An option with the K-1 is you can shoot in FF mode even with a APS-C lens and then crop the image in post. Some APS-C lenses have coverage beyond the official APS-C range and this will allow you to make use of that extra. In this case, you get the full-size FF file size which will be reduced in size when you crop in post. It can be advantageous to shoot in crop mode since the smaller file size for each frame will allow more (frames) on an SD card, but that's usually of secondary importance given the huge storage size of today's cards.

Note: You can also do the reverse and use crop mode with a FF lens, in which case you get a smaller file, and the APS-C portion of the FF field. However, you permanently lose the extra part of the FF field as it is not saved to the card.
Forum: Pentax Price Watch 09-07-2021, 02:31 PM  
K 50mm f/1.2 at Samy's Camera in California for $175
Posted By Bob 256
Replies: 7
Views: 352
Forum: Photographic Technique 09-07-2021, 07:56 AM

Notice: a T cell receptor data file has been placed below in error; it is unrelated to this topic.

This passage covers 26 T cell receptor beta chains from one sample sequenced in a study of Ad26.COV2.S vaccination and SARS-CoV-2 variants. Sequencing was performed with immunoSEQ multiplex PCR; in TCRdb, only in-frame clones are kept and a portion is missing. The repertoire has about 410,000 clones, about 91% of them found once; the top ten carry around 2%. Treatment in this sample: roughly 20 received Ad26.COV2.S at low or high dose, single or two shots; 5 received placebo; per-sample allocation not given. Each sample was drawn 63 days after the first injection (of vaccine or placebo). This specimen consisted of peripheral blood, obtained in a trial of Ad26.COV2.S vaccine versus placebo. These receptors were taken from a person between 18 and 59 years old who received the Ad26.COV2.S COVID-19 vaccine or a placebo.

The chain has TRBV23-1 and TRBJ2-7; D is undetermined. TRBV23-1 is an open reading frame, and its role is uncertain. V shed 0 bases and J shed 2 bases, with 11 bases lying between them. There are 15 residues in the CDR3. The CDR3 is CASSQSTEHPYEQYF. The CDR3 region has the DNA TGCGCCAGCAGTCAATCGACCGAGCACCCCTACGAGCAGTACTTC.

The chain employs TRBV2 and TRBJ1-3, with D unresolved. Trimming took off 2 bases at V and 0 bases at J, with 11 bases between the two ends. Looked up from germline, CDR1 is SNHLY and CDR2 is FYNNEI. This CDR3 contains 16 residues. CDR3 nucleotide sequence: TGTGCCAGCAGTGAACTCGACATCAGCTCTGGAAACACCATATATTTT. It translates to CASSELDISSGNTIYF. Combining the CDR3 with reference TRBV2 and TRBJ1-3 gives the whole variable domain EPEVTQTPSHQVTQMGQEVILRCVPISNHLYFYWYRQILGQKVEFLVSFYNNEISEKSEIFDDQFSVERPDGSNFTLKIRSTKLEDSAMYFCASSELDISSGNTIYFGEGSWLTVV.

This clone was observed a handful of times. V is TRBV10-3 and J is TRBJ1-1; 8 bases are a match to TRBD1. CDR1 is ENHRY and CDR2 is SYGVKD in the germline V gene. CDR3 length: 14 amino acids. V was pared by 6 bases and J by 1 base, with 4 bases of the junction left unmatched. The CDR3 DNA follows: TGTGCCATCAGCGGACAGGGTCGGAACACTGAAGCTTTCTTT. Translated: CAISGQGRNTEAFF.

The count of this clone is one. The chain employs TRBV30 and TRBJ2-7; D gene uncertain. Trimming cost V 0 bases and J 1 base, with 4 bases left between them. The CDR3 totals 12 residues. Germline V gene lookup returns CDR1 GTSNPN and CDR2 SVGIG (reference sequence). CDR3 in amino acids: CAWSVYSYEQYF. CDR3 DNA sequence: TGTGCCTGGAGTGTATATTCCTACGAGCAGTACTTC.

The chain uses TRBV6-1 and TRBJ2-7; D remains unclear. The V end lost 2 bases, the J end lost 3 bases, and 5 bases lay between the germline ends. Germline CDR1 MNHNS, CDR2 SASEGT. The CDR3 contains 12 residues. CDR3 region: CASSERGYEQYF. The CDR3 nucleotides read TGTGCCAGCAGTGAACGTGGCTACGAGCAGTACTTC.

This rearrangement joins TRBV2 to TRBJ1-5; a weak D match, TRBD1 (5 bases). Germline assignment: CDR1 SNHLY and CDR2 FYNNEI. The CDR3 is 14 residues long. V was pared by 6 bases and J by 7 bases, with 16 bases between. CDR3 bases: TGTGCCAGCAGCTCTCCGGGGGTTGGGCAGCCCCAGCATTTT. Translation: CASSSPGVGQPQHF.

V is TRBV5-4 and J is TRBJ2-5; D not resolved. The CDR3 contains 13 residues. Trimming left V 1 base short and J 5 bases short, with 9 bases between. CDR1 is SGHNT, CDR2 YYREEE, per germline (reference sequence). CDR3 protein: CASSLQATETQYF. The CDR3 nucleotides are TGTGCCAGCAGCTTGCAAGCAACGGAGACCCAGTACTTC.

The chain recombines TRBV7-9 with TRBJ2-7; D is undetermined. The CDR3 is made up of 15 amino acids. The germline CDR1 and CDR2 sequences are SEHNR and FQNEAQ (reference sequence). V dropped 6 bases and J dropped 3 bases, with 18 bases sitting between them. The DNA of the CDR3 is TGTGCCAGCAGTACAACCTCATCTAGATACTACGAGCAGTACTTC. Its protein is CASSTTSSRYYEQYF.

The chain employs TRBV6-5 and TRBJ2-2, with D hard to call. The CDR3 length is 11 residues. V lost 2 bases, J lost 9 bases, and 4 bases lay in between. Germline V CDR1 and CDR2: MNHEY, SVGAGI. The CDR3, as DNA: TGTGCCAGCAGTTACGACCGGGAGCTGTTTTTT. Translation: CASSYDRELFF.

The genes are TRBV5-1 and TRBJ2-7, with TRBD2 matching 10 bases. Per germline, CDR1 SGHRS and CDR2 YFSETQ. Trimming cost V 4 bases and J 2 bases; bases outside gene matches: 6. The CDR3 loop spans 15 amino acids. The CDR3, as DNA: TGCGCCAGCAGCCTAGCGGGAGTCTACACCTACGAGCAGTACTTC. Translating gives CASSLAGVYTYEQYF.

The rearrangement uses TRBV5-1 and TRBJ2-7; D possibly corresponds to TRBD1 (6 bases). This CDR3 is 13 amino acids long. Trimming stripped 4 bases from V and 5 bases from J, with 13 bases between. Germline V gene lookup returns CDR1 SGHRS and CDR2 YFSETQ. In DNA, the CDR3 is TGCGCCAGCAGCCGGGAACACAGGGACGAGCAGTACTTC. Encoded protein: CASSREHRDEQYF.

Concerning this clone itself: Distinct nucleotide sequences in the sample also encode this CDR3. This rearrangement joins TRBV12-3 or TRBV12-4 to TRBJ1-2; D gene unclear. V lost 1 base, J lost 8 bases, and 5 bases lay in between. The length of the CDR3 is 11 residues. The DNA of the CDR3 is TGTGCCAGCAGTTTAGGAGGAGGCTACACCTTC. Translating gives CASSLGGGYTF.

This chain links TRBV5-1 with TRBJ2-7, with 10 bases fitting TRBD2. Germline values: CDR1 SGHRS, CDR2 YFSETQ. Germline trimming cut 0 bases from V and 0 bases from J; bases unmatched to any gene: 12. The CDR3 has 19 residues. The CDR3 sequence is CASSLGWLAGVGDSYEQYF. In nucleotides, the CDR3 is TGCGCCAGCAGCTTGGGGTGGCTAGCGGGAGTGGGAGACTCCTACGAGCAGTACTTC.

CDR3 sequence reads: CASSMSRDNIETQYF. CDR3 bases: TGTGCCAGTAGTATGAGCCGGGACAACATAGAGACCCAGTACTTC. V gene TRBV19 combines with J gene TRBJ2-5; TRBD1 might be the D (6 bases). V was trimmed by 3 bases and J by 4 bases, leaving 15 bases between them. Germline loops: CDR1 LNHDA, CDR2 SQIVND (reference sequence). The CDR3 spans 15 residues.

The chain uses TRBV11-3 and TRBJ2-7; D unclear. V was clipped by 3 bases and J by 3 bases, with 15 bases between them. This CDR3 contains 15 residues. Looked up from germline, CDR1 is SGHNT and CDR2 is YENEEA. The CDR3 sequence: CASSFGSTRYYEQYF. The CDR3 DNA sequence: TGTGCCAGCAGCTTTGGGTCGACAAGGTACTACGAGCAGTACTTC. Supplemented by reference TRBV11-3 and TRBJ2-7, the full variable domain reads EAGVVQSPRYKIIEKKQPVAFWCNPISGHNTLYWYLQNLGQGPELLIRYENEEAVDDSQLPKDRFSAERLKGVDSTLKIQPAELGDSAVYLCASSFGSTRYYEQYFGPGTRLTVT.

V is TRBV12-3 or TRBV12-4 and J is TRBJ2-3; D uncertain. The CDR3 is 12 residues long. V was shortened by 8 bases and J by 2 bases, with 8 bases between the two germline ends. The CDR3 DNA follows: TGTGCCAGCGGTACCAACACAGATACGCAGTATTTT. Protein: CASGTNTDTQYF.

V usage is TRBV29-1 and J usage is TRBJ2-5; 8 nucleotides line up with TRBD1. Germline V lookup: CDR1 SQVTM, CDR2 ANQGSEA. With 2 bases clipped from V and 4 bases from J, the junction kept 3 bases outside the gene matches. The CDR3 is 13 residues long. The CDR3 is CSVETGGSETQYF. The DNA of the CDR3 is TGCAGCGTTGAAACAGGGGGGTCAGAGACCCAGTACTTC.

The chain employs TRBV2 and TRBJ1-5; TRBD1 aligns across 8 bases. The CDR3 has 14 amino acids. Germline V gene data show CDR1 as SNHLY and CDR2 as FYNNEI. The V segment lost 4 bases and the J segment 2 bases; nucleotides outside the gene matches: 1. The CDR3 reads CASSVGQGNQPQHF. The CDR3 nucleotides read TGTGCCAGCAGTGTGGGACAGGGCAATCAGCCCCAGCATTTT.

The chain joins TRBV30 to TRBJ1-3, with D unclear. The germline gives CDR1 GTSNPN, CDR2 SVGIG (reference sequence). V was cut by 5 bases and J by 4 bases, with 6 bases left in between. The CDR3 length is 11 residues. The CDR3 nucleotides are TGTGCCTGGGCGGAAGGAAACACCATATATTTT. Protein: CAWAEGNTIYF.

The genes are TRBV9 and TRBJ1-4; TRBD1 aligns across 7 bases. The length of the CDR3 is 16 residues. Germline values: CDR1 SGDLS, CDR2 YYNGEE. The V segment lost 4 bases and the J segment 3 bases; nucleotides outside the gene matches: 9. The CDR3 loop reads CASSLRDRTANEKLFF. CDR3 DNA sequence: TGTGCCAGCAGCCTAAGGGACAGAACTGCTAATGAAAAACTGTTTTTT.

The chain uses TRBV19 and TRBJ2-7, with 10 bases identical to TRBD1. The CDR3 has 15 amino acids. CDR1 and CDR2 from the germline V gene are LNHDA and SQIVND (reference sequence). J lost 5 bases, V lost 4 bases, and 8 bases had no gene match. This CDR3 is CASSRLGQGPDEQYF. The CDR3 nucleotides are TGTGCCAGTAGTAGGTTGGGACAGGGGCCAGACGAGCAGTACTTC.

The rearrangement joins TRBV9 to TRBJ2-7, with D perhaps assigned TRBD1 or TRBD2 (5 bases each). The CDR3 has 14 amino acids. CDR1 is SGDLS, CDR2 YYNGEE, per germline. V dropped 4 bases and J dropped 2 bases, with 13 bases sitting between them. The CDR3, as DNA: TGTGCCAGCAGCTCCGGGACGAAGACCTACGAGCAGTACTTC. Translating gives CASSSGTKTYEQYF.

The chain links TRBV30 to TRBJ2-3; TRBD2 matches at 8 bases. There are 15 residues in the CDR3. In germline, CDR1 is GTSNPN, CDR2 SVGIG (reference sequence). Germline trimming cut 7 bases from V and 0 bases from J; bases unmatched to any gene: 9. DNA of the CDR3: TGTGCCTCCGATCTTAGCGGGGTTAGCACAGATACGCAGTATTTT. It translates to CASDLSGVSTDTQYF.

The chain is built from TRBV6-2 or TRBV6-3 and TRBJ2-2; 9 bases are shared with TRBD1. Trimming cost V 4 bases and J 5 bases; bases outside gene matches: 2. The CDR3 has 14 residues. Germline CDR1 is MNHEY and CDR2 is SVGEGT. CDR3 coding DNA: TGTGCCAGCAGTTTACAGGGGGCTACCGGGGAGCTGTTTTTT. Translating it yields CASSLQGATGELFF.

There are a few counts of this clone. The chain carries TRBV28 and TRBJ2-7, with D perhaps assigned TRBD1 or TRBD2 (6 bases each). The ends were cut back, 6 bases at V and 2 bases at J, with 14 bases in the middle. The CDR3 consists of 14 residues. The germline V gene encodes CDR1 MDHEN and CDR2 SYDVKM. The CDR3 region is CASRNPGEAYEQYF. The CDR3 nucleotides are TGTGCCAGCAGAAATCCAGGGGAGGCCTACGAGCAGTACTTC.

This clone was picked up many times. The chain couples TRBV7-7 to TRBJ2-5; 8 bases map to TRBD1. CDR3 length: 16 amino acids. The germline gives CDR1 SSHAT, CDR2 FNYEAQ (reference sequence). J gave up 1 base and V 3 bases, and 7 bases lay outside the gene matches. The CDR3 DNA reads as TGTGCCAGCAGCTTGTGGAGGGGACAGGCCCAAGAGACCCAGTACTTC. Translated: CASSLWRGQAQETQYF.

Under-exposure with "Sunny 16" rule
Posted By Bob 256
Replies: 79
Views: 2,446
The "Rule" will also depend on your lens and the loss of light as it travels through it. F-stops don't take this into account whereas T-stops do (and is one reason they are used on cinematic lenses and the like). Although lens coatings reduce light lost at each lens surface, some is still reflected or absorbed, and doesn't reach the film or sensor. This probably doesn't account for all of your exposure discrepancy, but may contribute to it, and as mentioned, this rule is a rule of thumb and not a solid guide you can absolutely depend on.
Forum: Photographic Technique 09-06-2021, 07:27 PM  
Macro Tips for nighttime photos of spiders under streetlights?
Posted By Bob 256
Replies: 9
Views: 536
I played with the last shot using levels and contrast, and it isn't too bad. The only issue is washed out whites. I would suggest you use some exposure compensation to prevent the highlights from washing out (the spiders' bodies to be more specific). The in post processing you should be able to pull more out of the photos. If you have anything which can make a diffuser out of (like a stretched piece of white cloth) and get that between the spider and the light source, it might help. Also you might use some aluminum foil to make a reflector and get some light from a different direction on the spider of interest. The foil will help diffuse the light some while you're at it. Just my two cents.

Great looking arachnids!! Wouldn't want one of those down my neck:)
Forum: Troubleshooting and Beginner Help 09-06-2021, 07:21 AM  
light leak, developing error, or even x-rays?
Posted By Bob 256
Replies: 8
Views: 433